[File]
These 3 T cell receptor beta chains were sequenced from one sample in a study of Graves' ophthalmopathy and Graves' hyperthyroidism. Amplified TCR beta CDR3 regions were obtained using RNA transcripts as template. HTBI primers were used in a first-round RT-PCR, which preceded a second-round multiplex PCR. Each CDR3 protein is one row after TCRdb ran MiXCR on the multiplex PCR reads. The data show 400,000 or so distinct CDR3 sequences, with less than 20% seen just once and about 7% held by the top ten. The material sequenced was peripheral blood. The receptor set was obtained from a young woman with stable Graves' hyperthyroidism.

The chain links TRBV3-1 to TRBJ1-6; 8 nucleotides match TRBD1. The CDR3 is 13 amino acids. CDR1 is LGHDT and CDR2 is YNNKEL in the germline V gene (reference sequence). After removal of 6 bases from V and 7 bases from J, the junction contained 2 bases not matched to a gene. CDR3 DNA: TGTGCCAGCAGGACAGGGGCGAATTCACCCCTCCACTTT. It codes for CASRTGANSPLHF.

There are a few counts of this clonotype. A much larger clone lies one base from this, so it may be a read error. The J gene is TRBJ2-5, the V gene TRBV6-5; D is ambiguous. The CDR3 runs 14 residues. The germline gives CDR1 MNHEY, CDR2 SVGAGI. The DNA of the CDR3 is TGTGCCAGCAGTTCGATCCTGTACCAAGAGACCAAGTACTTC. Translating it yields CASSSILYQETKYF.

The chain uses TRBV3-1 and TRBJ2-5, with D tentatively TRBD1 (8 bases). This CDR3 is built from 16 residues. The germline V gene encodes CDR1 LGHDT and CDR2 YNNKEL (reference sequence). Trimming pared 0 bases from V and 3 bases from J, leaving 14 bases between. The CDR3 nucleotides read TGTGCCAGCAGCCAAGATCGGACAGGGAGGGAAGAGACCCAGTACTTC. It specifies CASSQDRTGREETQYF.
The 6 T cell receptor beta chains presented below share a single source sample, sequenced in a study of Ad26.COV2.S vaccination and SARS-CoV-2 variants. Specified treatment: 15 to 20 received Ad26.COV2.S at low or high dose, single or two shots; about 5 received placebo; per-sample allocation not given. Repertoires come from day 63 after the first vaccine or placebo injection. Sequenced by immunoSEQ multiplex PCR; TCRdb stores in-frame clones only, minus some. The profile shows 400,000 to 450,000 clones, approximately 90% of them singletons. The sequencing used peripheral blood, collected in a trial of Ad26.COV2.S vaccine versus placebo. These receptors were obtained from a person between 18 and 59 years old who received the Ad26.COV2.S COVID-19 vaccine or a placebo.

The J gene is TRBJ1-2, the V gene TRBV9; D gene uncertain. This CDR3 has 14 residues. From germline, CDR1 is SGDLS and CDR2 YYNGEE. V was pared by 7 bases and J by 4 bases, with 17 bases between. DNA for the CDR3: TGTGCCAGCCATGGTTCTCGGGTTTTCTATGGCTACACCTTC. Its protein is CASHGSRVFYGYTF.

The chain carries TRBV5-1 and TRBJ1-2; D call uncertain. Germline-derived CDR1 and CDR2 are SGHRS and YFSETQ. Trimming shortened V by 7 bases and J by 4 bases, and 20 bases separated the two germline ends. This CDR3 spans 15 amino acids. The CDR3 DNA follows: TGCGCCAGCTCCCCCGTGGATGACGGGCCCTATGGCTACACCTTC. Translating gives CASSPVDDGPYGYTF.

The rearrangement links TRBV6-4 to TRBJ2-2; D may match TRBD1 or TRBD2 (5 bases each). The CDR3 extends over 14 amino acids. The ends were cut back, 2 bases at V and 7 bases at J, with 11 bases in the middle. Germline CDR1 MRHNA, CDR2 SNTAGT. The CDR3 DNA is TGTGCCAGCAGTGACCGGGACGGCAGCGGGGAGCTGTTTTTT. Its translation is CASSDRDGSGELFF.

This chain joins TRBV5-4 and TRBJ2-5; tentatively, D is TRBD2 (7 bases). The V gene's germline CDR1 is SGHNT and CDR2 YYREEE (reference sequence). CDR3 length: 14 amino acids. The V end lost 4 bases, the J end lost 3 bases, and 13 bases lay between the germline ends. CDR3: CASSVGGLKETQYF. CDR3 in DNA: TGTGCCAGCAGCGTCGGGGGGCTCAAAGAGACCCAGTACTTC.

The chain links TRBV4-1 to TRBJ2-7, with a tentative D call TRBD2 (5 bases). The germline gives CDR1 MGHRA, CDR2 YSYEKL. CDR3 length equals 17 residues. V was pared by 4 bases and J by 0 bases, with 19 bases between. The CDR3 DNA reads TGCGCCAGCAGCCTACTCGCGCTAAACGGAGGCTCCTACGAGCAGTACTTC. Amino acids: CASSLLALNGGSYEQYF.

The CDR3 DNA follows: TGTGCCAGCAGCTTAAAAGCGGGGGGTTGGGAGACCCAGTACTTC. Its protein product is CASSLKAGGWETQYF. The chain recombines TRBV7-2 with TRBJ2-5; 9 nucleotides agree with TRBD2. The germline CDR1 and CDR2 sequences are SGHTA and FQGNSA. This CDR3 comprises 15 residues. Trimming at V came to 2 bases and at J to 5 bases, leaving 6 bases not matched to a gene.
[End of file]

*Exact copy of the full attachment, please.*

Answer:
These 3 T cell receptor beta chains were sequenced from one sample in a study of Graves' ophthalmopathy and Graves' hyperthyroidism. Amplified TCR beta CDR3 regions were obtained using RNA transcripts as template. HTBI primers were used in a first-round RT-PCR, which preceded a second-round multiplex PCR. Each CDR3 protein is one row after TCRdb ran MiXCR on the multiplex PCR reads. The data show 400,000 or so distinct CDR3 sequences, with less than 20% seen just once and about 7% held by the top ten. The material sequenced was peripheral blood. The receptor set was obtained from a young woman with stable Graves' hyperthyroidism.

The chain links TRBV3-1 to TRBJ1-6; 8 nucleotides match TRBD1. The CDR3 is 13 amino acids. CDR1 is LGHDT and CDR2 is YNNKEL in the germline V gene (reference sequence). After removal of 6 bases from V and 7 bases from J, the junction contained 2 bases not matched to a gene. CDR3 DNA: TGTGCCAGCAGGACAGGGGCGAATTCACCCCTCCACTTT. It codes for CASRTGANSPLHF.

There are a few counts of this clonotype. A much larger clone lies one base from this, so it may be a read error. The J gene is TRBJ2-5, the V gene TRBV6-5; D is ambiguous. The CDR3 runs 14 residues. The germline gives CDR1 MNHEY, CDR2 SVGAGI. The DNA of the CDR3 is TGTGCCAGCAGTTCGATCCTGTACCAAGAGACCAAGTACTTC. Translating it yields CASSSILYQETKYF.

The chain uses TRBV3-1 and TRBJ2-5, with D tentatively TRBD1 (8 bases). This CDR3 is built from 16 residues. The germline V gene encodes CDR1 LGHDT and CDR2 YNNKEL (reference sequence). Trimming pared 0 bases from V and 3 bases from J, leaving 14 bases between. The CDR3 nucleotides read TGTGCCAGCAGCCAAGATCGGACAGGGAGGGAAGAGACCCAGTACTTC. It specifies CASSQDRTGREETQYF.
The 6 T cell receptor beta chains presented below share a single source sample, sequenced in a study of Ad26.COV2.S vaccination and SARS-CoV-2 variants. Specified treatment: 15 to 20 received Ad26.COV2.S at low or high dose, single or two shots; about 5 received placebo; per-sample allocation not given. Repertoires come from day 63 after the first vaccine or placebo injection. Sequenced by immunoSEQ multiplex PCR; TCRdb stores in-frame clones only, minus some. The profile shows 400,000 to 450,000 clones, approximately 90% of them singletons. The sequencing used peripheral blood, collected in a trial of Ad26.COV2.S vaccine versus placebo. These receptors were obtained from a person between 18 and 59 years old who received the Ad26.COV2.S COVID-19 vaccine or a placebo.

The J gene is TRBJ1-2, the V gene TRBV9; D gene uncertain. This CDR3 has 14 residues. From germline, CDR1 is SGDLS and CDR2 YYNGEE. V was pared by 7 bases and J by 4 bases, with 17 bases between. DNA for the CDR3: TGTGCCAGCCATGGTTCTCGGGTTTTCTATGGCTACACCTTC. Its protein is CASHGSRVFYGYTF.

The chain carries TRBV5-1 and TRBJ1-2; D call uncertain. Germline-derived CDR1 and CDR2 are SGHRS and YFSETQ. Trimming shortened V by 7 bases and J by 4 bases, and 20 bases separated the two germline ends. This CDR3 spans 15 amino acids. The CDR3 DNA follows: TGCGCCAGCTCCCCCGTGGATGACGGGCCCTATGGCTACACCTTC. Translating gives CASSPVDDGPYGYTF.

The rearrangement links TRBV6-4 to TRBJ2-2; D may match TRBD1 or TRBD2 (5 bases each). The CDR3 extends over 14 amino acids. The ends were cut back, 2 bases at V and 7 bases at J, with 11 bases in the middle. Germline CDR1 MRHNA, CDR2 SNTAGT. The CDR3 DNA is TGTGCCAGCAGTGACCGGGACGGCAGCGGGGAGCTGTTTTTT. Its translation is CASSDRDGSGELFF.

This chain joins TRBV5-4 and TRBJ2-5; tentatively, D is TRBD2 (7 bases). The V gene's germline CDR1 is SGHNT and CDR2 YYREEE (reference sequence). CDR3 length: 14 amino acids. The V end lost 4 bases, the J end lost 3 bases, and 13 bases lay between the germline ends. CDR3: CASSVGGLKETQYF. CDR3 in DNA: TGTGCCAGCAGCGTCGGGGGGCTCAAAGAGACCCAGTACTTC.

The chain links TRBV4-1 to TRBJ2-7, with a tentative D call TRBD2 (5 bases). The germline gives CDR1 MGHRA, CDR2 YSYEKL. CDR3 length equals 17 residues. V was pared by 4 bases and J by 0 bases, with 19 bases between. The CDR3 DNA reads TGCGCCAGCAGCCTACTCGCGCTAAACGGAGGCTCCTACGAGCAGTACTTC. Amino acids: CASSLLALNGGSYEQYF.

The CDR3 DNA follows: TGTGCCAGCAGCTTAAAAGCGGGGGGTTGGGAGACCCAGTACTTC. Its protein product is CASSLKAGGWETQYF. The chain recombines TRBV7-2 with TRBJ2-5; 9 nucleotides agree with TRBD2. The germline CDR1 and CDR2 sequences are SGHTA and FQGNSA. This CDR3 comprises 15 residues. Trimming at V came to 2 bases and at J to 5 bases, leaving 6 bases not matched to a gene.